Thursday, 7 April 2022


Once Upon A Time, way back in 1998
 my Glencroft Dollhouse looked like this.

During its heyday in the late 80's and 90's, my GLENCROFT dollhouse won a FIRST PLACE Blue RibbonπŸ… along with The BEST OF SHOW Award πŸ† at The Miniature Club of B.C. Show and Sale. 
Shortly thereafter, 
my friend Janine convinced me to take this dollhouse across the border to the annual Seattle Washington Miniature Show and Sale where it won another BEST OF SHOW Award! πŸ†


                I'd named this project: "AT HOME BY THE SEA" and had decorated the interior in a nautical theme, using a repeating colour pallet of burgundy, rose, pinks, and a range of greens from dark to light; intermixed with plenty of white woodwork. I'd even installed a music box which plays "Somewhere beyond the Sea"" a tune made famous by the late, great Bobby Darin . ❤️

The interior soft furnishing, were composed of layers of over-scaled florals coupled with bold geometrics inspired by Real Life interior designer Betsy Speerts coastal California residence, along with the influence of Mario Buatta, the self-styled "Prince of Chintz"! 

the original sofa in 

I also made my very first wrap around miniature garden composed primarily of collected plastic foliage, silk and/or dried, plant materials to fill the garden with.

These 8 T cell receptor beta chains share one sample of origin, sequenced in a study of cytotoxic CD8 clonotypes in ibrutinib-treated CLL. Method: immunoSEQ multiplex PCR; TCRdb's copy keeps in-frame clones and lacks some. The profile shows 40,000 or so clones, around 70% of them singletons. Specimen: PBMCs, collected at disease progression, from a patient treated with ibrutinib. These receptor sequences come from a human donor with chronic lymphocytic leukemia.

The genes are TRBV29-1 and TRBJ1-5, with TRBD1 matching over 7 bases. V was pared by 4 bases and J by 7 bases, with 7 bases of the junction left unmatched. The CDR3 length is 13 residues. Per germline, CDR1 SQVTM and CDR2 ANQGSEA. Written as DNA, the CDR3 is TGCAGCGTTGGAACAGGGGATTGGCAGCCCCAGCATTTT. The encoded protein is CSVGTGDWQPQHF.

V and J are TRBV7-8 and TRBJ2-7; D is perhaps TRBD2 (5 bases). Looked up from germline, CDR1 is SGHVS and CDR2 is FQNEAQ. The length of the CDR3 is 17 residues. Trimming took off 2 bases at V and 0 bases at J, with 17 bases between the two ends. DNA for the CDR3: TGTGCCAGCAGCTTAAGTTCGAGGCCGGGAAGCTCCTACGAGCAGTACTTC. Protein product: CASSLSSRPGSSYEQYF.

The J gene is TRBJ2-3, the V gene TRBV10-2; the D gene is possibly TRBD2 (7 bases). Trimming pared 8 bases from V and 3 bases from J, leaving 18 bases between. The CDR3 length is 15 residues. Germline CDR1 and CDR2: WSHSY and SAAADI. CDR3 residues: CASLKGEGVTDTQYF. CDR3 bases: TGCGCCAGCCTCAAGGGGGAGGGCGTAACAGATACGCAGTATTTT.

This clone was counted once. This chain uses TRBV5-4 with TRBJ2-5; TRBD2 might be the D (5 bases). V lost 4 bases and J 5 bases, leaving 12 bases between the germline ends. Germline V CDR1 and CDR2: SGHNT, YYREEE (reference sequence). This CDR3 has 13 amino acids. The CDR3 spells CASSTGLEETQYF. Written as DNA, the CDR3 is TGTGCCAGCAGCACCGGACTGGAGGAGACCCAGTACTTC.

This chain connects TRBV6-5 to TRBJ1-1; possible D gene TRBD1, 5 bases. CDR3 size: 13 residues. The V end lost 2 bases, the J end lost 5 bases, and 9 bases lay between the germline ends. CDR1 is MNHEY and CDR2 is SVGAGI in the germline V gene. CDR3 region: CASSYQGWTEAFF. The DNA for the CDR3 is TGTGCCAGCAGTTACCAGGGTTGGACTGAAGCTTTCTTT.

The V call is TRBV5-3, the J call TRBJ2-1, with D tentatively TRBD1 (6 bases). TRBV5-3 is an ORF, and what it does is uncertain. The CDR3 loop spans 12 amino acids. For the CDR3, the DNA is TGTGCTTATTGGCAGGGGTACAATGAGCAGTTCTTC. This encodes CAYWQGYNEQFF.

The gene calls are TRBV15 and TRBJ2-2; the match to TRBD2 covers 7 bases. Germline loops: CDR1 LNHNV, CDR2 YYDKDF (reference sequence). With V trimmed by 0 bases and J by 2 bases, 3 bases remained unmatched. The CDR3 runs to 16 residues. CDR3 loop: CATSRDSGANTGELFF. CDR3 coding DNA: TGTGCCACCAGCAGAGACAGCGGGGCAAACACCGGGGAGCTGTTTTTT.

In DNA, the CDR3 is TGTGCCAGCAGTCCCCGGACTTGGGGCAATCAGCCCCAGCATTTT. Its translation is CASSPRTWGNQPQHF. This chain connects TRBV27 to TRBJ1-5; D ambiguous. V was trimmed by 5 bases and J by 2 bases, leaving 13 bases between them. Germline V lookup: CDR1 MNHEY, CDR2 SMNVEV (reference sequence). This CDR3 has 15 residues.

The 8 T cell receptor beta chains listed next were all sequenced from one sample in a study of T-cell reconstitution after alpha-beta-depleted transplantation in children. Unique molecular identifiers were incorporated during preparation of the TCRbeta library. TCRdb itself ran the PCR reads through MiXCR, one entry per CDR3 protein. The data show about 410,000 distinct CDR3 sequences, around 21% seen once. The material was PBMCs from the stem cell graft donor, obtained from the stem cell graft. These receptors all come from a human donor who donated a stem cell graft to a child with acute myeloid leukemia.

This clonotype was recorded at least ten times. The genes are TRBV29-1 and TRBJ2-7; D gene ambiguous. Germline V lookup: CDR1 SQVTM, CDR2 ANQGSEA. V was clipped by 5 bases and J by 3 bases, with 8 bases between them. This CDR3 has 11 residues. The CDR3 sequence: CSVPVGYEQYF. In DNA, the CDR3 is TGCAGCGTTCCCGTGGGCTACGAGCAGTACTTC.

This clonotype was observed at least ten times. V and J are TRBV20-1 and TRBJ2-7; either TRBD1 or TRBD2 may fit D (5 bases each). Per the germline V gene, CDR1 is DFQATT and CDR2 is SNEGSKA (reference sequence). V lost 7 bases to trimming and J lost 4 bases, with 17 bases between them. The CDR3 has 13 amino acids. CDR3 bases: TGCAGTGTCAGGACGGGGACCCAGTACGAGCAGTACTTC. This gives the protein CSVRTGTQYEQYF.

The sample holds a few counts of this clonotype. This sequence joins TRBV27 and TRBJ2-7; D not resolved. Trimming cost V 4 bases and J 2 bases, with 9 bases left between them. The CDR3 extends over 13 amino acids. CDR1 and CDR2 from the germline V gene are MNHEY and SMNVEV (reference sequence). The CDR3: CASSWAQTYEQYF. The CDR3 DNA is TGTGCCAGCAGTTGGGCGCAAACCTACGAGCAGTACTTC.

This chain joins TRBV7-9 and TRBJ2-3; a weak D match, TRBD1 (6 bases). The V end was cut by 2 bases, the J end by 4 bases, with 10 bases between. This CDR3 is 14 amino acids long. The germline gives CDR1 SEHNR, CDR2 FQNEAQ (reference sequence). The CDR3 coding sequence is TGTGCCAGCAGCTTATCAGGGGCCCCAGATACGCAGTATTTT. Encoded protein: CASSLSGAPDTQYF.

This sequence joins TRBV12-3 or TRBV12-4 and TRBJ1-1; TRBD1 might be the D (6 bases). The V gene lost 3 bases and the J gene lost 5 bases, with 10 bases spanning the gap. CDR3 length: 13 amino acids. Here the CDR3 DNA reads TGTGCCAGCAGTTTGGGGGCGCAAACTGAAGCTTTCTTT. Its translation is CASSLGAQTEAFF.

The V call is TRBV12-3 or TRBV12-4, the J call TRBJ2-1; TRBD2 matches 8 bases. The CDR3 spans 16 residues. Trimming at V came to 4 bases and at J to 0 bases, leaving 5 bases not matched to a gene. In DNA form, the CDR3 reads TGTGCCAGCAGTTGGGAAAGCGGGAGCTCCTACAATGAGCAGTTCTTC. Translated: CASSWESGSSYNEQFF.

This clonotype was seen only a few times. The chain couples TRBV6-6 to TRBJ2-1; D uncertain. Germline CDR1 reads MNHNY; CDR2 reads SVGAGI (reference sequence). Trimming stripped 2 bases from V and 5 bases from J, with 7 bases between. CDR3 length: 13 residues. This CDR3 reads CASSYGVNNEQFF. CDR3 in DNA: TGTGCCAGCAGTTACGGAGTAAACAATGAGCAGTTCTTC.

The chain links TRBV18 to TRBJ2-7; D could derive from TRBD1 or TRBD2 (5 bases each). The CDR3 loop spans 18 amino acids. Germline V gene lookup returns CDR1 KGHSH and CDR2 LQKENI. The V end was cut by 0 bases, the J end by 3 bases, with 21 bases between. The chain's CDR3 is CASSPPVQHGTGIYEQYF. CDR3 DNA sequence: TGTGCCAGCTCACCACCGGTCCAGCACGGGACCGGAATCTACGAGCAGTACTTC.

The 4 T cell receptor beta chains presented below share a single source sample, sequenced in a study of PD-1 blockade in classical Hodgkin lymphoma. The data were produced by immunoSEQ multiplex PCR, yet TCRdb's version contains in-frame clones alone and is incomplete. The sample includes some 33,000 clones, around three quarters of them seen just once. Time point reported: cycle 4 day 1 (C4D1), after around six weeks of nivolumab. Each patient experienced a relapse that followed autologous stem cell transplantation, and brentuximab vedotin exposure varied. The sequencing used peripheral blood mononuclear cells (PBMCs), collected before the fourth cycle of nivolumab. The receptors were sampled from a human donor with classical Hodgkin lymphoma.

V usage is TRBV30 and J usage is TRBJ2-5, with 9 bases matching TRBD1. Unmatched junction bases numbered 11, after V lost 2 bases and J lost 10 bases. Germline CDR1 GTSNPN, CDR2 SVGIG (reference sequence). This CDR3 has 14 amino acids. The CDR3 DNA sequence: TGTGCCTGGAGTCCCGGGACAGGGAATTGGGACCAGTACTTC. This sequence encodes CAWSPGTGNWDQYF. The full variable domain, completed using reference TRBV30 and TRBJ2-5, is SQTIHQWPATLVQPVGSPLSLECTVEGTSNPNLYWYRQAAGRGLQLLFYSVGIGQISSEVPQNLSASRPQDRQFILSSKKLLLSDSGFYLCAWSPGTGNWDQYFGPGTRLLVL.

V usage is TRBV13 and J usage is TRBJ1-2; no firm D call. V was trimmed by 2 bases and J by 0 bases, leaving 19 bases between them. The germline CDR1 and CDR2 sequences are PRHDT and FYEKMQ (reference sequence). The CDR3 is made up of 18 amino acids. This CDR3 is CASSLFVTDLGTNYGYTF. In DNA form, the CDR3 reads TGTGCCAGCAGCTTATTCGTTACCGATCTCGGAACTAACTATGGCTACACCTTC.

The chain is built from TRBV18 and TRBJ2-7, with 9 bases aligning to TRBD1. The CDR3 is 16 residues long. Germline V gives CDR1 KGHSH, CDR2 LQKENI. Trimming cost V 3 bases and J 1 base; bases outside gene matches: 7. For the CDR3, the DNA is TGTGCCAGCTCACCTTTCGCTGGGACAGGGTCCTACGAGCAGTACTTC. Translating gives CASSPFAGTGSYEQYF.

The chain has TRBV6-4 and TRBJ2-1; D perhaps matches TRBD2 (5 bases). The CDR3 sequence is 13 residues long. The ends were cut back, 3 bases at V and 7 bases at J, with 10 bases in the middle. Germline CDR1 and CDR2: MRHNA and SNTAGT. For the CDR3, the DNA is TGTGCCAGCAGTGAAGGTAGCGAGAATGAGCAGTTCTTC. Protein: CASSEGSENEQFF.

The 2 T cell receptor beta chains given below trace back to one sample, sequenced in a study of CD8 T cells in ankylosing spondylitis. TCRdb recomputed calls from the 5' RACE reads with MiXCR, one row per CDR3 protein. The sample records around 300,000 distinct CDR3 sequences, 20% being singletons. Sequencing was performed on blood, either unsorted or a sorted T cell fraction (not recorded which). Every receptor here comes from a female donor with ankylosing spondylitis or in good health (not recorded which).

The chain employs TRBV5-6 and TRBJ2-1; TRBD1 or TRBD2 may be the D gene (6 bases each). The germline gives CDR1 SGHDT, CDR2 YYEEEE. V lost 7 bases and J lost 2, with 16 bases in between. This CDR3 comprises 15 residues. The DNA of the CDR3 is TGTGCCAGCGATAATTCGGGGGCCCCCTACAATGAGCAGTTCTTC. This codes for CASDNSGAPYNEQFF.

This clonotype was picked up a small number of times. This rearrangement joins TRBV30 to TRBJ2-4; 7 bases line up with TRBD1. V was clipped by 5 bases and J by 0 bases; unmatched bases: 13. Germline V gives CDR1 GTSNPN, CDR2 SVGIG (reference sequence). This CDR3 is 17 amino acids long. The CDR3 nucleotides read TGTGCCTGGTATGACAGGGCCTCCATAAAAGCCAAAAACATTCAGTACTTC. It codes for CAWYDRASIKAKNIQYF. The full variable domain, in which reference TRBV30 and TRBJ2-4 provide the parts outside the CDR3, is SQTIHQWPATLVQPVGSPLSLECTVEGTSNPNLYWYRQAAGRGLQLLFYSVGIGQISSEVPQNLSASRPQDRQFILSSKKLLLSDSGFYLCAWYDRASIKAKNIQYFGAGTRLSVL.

I thoroughly enjoyed building this dollhouse back in late 80's and I was really pleased that it'd won the awards. 

THEN, as it happened in the early 2000's, I sold my home and everything was packed up including this dollhouse, which was stored in the garage.  As I put down new roots in a new neighborhood, all of my miniatures were put on hold, and for the next 12 years, I focused most of my time and attentions on my Real Life house and its very large garden.

And as for my Glencroft, I completely lost interest in it.  I hardly paid it any mind as it sat year after year after year, gathering dust inside my garage. 

It wasn't until 2012, that I finally felt like getting back into my miniatures again, but rather than tackle something BIG, I decided that my first miniature project would be to finish a small garden roombox I'd half-heartedly begun back in the late 90's entitled "GOTHICA" πŸ†πŸ…which was immediately followed by #43 Green Dolphin Street πŸ†πŸ†(my Greenleaf Arthur dollhouse); then  Land's End(an HBS Creatin Contest house kit which btw, is still a work in progress); then  Villa LeoneπŸ…(the Greenleaf Willowcrest kit) completed in 2019 ;  then back again to Land's End ; and then another small Christmas roombox entitled Victorian Bliss dedicated to the memory of my mother, also completed in 2019.